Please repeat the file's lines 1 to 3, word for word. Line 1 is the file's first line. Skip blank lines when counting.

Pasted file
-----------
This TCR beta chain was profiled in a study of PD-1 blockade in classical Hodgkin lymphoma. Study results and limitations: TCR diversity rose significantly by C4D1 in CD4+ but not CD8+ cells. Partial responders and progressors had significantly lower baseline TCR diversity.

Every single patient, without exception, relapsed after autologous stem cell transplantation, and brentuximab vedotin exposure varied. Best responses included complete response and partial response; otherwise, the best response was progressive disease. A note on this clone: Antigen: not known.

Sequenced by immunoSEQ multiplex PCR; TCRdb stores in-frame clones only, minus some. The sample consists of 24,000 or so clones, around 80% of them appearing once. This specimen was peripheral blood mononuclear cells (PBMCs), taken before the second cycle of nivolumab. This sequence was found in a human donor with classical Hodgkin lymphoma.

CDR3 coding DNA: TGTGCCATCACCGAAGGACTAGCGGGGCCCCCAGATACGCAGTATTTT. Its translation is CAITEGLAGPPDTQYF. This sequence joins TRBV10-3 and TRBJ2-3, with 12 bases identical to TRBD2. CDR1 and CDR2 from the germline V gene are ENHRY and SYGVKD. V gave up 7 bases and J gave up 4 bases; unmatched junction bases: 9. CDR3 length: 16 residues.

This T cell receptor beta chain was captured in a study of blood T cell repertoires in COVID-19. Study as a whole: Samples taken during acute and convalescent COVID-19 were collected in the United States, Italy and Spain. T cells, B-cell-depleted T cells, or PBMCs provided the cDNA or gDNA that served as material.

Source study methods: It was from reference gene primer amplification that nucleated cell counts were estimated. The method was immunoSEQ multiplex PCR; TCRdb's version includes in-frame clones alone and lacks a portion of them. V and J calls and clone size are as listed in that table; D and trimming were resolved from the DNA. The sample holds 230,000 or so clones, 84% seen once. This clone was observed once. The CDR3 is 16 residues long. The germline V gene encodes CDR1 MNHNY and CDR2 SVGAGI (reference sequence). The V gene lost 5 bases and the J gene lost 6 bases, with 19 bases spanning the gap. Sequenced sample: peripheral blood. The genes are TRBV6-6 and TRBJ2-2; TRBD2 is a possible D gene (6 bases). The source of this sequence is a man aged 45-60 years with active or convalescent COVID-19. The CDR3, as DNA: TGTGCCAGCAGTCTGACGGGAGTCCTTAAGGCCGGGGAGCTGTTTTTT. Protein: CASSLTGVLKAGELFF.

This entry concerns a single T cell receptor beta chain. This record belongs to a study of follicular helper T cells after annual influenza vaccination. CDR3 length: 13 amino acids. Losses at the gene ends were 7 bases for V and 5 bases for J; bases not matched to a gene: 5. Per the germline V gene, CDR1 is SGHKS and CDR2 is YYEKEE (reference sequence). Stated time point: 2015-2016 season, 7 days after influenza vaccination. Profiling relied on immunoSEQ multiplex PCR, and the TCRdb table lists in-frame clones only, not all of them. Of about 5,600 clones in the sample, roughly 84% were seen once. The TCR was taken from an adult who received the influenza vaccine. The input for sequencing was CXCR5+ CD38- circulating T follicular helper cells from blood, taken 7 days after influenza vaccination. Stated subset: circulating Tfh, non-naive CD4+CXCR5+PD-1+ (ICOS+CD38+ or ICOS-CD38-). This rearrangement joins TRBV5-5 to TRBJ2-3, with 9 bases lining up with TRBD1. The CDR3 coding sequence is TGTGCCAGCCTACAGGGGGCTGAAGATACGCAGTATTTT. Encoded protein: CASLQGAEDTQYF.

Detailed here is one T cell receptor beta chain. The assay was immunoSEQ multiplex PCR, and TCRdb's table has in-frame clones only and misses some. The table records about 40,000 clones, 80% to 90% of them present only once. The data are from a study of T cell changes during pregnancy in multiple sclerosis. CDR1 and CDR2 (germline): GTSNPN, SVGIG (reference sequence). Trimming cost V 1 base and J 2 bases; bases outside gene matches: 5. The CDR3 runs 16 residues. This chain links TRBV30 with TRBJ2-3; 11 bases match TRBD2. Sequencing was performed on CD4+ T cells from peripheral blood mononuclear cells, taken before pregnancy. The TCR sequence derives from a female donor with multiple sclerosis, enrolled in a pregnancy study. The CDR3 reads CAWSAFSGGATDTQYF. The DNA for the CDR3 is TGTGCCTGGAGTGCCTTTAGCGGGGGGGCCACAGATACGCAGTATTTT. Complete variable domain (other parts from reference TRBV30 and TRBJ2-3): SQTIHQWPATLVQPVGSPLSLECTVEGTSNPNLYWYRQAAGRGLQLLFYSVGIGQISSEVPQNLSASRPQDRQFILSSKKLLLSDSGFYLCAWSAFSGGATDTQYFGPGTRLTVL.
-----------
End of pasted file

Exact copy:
This TCR beta chain was profiled in a study of PD-1 blockade in classical Hodgkin lymphoma. Study results and limitations: TCR diversity rose significantly by C4D1 in CD4+ but not CD8+ cells. Partial responders and progressors had significantly lower baseline TCR diversity.

Every single patient, without exception, relapsed after autologous stem cell transplantation, and brentuximab vedotin exposure varied. Best responses included complete response and partial response; otherwise, the best response was progressive disease. A note on this clone: Antigen: not known.

Sequenced by immunoSEQ multiplex PCR; TCRdb stores in-frame clones only, minus some. The sample consists of 24,000 or so clones, around 80% of them appearing once. This specimen was peripheral blood mononuclear cells (PBMCs), taken before the second cycle of nivolumab. This sequence was found in a human donor with classical Hodgkin lymphoma.